Can someone point me in the right direction to optimizing this query at this point? I think I've managed to pinpoint the main performance bottlenecks and just need a push in the right direction and/or tips on how to improve this situation.

3

I'm not sure why this sorting is happening because there is no ORDER BY operation in my query.

It is sorting so that it can do the merge join. Merge joins require sorted input.

The sort seems to be an external disk sort, which could be why it's proving to be so costly.

No, the actual sorting shouldn't take much time at all (although you might want to increase work_mem anyway, that kind of sort probably doesn't need to be on disk. What is the current setting?). Once it has the sorted data, though, it has to re-probe that data again and again as part of the merge join. That is where the time is going, and some of that time gets attributed to the sort step. Also, with this kind of plan, the overhead of collecting the times to report for an EXPLAIN ANALYZE can be huge, leading to the query taking several times longer than if it were not being monitored. If you do EXPLAIN (ANALYZE, TIMING OFF), what do you get for the bottom line execution time?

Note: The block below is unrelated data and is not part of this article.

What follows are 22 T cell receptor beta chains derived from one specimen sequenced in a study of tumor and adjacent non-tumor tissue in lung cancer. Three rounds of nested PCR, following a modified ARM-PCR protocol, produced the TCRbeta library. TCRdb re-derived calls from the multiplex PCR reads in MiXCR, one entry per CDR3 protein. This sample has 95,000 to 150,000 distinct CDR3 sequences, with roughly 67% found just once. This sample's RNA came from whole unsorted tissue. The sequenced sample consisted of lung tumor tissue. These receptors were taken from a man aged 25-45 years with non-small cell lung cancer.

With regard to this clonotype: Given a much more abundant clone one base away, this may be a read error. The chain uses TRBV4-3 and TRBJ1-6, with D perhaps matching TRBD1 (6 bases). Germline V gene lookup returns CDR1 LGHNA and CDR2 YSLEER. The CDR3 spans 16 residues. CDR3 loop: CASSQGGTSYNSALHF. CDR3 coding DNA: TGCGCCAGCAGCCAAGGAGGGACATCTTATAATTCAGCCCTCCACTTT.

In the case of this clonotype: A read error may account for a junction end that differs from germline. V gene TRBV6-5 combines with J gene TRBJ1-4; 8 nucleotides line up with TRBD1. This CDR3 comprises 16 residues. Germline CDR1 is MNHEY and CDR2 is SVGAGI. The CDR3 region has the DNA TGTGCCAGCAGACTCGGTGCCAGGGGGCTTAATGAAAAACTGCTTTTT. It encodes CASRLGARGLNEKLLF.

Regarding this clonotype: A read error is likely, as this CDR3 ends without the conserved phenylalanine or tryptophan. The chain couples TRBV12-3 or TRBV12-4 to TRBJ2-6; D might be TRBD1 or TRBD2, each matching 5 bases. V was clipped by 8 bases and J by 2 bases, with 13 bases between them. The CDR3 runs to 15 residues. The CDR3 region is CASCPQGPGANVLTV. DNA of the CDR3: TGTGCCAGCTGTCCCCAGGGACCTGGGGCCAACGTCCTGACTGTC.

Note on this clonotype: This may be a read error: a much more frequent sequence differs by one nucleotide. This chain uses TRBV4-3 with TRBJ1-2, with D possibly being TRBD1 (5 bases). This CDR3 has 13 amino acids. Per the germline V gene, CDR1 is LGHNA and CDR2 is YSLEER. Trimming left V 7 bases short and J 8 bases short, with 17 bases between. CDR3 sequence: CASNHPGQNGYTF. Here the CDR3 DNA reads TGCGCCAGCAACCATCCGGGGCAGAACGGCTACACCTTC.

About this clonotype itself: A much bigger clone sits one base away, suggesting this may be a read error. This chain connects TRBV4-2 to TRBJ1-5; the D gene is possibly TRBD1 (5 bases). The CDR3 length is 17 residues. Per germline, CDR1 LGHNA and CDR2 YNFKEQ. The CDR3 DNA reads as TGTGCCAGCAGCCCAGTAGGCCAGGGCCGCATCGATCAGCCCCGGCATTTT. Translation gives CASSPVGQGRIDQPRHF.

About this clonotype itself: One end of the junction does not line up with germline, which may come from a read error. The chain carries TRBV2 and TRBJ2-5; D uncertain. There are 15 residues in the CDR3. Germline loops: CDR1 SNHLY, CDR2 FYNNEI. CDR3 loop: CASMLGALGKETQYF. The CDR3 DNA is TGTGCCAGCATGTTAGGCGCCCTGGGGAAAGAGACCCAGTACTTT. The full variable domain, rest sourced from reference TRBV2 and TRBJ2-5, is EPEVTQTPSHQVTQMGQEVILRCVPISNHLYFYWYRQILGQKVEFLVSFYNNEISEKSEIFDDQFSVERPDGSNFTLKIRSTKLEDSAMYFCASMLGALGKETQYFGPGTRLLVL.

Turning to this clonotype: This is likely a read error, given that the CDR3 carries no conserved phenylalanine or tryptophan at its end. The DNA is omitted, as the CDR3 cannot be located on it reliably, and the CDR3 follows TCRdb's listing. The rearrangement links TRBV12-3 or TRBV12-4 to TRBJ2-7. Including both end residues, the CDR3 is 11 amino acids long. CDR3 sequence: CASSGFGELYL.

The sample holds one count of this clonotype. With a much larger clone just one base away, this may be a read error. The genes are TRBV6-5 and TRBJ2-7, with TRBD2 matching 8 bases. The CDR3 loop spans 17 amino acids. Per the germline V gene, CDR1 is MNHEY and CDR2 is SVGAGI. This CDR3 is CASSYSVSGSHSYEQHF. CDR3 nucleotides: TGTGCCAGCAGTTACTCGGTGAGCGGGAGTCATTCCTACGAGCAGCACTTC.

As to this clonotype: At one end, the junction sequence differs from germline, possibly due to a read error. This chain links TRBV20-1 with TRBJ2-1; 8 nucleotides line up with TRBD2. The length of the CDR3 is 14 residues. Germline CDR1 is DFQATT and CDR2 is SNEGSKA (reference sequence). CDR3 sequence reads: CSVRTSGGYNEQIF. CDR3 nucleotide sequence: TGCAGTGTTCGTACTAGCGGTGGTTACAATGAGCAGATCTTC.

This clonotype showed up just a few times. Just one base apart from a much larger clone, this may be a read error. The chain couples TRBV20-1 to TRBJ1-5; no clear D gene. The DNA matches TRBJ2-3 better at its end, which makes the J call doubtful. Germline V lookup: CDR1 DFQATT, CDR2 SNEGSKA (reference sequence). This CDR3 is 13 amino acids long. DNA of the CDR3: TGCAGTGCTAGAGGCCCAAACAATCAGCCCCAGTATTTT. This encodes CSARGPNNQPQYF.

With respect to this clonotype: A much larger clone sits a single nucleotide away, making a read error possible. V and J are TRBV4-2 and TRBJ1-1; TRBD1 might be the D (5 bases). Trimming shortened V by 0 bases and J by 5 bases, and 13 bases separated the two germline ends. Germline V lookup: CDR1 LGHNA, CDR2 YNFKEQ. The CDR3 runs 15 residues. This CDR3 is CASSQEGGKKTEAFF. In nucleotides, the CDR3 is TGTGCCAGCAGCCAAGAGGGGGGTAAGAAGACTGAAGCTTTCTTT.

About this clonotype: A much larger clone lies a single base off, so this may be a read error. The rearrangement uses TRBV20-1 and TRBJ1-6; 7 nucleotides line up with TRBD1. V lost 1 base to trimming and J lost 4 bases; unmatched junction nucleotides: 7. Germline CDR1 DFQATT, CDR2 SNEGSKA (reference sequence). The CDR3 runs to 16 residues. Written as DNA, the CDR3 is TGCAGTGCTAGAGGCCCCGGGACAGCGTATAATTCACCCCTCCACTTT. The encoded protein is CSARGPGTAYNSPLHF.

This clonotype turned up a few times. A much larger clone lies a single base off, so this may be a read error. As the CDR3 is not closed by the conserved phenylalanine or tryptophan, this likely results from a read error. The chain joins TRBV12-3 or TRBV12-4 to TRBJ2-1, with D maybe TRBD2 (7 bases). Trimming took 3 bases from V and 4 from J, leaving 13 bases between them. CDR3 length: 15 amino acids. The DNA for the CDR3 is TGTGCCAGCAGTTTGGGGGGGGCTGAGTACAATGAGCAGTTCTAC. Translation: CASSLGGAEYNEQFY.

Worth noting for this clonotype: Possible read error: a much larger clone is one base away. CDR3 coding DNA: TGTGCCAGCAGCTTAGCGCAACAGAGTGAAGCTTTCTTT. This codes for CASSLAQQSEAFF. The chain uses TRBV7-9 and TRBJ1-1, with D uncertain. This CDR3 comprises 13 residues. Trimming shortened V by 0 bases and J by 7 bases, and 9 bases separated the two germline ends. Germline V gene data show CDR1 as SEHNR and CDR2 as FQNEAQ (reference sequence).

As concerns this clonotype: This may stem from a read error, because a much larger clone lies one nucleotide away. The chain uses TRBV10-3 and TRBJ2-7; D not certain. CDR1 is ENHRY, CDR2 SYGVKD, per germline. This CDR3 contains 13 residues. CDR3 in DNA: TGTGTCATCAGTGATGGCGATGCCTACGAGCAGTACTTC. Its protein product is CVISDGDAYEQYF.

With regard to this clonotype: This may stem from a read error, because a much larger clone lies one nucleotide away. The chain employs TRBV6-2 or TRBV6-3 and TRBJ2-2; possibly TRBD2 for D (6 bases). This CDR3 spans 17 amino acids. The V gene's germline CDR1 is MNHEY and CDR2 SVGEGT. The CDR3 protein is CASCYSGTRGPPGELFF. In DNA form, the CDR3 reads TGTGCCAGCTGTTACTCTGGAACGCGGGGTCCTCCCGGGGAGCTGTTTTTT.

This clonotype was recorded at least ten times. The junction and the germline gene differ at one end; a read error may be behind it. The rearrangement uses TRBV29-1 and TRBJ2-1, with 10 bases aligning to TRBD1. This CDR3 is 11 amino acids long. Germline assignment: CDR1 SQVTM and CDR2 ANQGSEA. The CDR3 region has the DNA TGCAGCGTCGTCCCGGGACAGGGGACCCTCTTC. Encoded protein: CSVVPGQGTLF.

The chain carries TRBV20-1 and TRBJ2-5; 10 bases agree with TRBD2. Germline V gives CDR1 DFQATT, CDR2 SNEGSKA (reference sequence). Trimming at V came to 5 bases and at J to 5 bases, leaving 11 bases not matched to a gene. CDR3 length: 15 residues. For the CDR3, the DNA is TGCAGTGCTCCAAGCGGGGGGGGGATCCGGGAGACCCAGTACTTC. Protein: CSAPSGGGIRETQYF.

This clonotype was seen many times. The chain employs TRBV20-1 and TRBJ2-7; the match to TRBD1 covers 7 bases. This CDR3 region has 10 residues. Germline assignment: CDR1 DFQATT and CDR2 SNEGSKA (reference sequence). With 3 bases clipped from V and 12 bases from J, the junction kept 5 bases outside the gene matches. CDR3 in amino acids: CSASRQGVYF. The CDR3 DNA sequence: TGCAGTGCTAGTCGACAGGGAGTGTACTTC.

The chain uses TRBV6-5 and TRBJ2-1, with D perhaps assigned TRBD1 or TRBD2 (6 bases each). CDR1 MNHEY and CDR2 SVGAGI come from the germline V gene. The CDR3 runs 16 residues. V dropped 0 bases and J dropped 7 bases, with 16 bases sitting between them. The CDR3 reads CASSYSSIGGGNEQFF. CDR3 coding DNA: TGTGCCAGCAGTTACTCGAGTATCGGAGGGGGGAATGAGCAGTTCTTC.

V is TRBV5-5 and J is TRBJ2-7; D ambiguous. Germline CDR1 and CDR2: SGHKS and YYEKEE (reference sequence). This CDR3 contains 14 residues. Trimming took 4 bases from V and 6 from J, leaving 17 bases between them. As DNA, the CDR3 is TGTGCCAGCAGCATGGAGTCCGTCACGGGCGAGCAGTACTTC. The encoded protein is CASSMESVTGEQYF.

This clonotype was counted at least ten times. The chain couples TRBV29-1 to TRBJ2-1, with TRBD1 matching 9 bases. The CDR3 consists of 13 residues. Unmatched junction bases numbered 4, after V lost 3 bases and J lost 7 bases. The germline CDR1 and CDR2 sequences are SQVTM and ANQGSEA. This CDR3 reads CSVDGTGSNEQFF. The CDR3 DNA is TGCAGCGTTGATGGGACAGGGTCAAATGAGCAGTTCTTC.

If you were to get it to use a hash join instead of a merge join, it probably would not change anything because the re-probing would still have to happen, just through a different mechanism.

The likely problem is that the query is executing as two sub-branches, one off from catalogite1_ and one off from service2_, which are then effectively cartesian joined at the end. The filtering can't be done until the end because some of the data needed for the comparisons is coming from one branch, and some from the other. And it is effectively a cartesian join because service2_ only has one qualifying row in it, meaning catalogite1_.service_id=service2_.id is not very selective

I would try changing this part of the query:

ON              service2_.id=entitledse6_.service_id

to this:

ON              catalogite1_.service_id=entitledse6_.service_id